We spend our lives bombarded by photographs, but few have the ability to shock and amaze. Oliviero Toscani, the Italian photographer famous for his advertising campaigns for Benetton, is an exception to this rule. He has taken arresting shots almost his entire life, which is surprising given he’s not especially interested in photography.
“I’m not a fanatical photographer,” he told me recently. “I like to be a witness of my time, and photography is the way to do that. It’s like I’m not a writer just because I like fountain pens.”
Born in Milan in 1942, he has spent more than 50 years being a witness from behind a camera lens, a landmark commemorated in his book Magnificent Failures, recently published by Carlton Press in the United Kingdom.
Why Magnificent Failures? “I am never pleased with the end result,” he says.
“Life is a failure. Communism is a failure, democracy is a failure, capitalism is a failure. But occasionally we have some lucky successes: Christopher Columbus set off to discover a new way to India and discovered America. I will continue working until I die, like Picasso, but it will end in failure.”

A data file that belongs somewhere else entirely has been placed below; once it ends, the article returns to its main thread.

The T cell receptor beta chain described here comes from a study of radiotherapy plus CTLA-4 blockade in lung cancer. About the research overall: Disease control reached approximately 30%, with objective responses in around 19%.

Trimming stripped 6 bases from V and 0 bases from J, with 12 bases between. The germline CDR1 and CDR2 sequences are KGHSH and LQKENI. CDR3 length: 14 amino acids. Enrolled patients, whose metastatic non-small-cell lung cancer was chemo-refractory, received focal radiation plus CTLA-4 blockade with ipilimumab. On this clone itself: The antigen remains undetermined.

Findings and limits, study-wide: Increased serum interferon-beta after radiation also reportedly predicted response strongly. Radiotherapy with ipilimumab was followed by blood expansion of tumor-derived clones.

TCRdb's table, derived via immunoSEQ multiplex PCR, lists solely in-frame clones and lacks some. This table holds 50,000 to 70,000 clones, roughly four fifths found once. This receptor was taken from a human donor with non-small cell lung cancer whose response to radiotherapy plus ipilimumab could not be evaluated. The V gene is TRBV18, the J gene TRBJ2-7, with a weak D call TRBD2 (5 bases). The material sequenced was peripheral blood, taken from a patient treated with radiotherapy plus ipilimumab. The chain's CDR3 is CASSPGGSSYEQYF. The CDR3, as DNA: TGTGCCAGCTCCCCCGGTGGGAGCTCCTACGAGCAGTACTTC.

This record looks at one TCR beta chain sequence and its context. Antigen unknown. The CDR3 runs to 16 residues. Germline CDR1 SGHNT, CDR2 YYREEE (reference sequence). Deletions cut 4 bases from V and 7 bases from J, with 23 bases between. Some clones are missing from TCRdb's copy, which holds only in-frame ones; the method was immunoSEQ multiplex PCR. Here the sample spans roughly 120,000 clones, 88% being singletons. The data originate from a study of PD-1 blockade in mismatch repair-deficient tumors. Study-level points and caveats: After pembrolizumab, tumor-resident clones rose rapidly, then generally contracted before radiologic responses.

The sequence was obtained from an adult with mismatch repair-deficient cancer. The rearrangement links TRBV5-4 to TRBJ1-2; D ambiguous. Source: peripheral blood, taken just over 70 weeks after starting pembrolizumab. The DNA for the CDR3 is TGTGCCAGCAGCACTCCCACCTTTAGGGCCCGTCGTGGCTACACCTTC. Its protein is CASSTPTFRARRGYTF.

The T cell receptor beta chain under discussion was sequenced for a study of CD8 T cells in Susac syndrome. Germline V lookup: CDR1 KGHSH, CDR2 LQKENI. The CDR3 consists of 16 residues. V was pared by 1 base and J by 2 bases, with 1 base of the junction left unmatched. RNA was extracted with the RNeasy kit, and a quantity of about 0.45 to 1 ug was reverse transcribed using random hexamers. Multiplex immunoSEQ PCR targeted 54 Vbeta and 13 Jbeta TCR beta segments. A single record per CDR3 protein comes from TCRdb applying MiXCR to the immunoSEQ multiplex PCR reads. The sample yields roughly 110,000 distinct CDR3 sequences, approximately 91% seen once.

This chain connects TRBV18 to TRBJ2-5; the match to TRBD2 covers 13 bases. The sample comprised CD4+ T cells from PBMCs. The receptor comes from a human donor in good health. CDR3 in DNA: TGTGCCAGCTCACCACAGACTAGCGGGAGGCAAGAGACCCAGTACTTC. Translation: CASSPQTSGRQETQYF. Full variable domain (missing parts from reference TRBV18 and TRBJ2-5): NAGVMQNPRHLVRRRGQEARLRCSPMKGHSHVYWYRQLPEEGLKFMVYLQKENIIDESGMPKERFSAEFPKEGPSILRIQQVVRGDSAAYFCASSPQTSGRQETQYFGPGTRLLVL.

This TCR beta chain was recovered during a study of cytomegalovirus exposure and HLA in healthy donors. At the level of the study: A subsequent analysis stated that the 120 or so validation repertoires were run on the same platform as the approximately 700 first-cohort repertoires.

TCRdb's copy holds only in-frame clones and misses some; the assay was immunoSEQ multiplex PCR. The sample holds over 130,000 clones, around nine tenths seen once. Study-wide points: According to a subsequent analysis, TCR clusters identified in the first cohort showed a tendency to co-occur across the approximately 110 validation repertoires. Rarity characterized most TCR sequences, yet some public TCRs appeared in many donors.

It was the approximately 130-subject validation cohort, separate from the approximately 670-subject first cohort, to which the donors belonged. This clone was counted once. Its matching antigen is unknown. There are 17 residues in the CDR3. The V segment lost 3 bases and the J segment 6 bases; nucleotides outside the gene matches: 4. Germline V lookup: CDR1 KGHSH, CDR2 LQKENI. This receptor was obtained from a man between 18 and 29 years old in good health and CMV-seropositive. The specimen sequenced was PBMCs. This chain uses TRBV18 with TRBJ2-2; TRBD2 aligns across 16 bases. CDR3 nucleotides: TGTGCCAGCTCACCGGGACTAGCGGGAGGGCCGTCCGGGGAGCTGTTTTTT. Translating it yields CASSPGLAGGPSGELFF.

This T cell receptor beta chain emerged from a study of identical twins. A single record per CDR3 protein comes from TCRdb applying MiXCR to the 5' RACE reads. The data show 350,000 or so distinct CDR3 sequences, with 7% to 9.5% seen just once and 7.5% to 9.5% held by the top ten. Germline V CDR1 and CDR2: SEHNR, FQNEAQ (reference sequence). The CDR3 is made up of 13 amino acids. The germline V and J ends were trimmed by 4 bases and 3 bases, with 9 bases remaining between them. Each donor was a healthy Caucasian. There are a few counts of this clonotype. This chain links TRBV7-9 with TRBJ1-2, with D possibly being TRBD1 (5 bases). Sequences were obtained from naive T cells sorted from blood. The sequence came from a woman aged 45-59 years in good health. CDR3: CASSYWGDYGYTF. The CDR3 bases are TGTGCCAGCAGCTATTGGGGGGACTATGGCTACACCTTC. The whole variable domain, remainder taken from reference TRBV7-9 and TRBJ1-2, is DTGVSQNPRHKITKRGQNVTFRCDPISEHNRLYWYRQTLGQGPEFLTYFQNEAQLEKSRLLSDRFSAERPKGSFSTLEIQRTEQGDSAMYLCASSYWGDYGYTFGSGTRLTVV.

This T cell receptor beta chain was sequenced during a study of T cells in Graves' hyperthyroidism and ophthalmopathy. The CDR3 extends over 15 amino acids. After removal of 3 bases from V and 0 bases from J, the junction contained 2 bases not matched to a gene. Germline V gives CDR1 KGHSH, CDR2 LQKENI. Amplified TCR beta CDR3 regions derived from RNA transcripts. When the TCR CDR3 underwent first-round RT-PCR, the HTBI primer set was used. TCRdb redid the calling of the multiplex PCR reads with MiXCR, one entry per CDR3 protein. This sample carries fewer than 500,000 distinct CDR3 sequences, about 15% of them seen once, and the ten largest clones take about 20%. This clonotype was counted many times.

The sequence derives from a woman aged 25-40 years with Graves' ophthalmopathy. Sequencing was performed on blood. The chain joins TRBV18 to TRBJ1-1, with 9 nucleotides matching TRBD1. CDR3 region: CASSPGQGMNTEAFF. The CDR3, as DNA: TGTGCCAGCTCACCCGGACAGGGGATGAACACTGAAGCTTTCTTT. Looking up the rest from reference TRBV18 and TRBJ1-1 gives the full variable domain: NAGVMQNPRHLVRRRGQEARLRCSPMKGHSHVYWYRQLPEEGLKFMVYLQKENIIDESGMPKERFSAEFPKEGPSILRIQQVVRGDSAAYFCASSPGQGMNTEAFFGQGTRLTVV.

His latest passion is a project called Razza Umana or Human Race, an exhibition of photos of people taken all over the world over a decade. Although he has worked with many top models, including Naomi Campbell and Claudia Schiffer (he shot Naomi Campbell’s first Elle cover), he prefers to photograph unknowns.
“People who are photographed too much become empty,” he says. “Every human being is unique; I never saw two people the same. I don’t care about landscape and nature. I am fascinated by people.”
He also has radical views on the concept of borders. “Free movement is the most important thing in the world.”
“We won’t be civilised until we understand that every human being should be allowed to roam about as he or she wants. The world belongs to me, and I belong to the world. We should be like air, or a bird. If a Rolex watch can travel the world, why can’t I?”
He says that people have no choice in where they are born, that is their destiny, but it shouldn’t limit them. He is disappointed that the British voted to leave the European Union, as he believes in the European project, but thinks they will return one day. So does he want to extend borders? “No,” he says. “I don’t want to extend borders; I want to eliminate them altogether.”
We are hoping to bring Mr Toscani and a selection of his photographs to the Global Citizen Forum in Doha in November. They are truly thought-provoking and very inspiring.
Images copyright of Oliviero Toscani.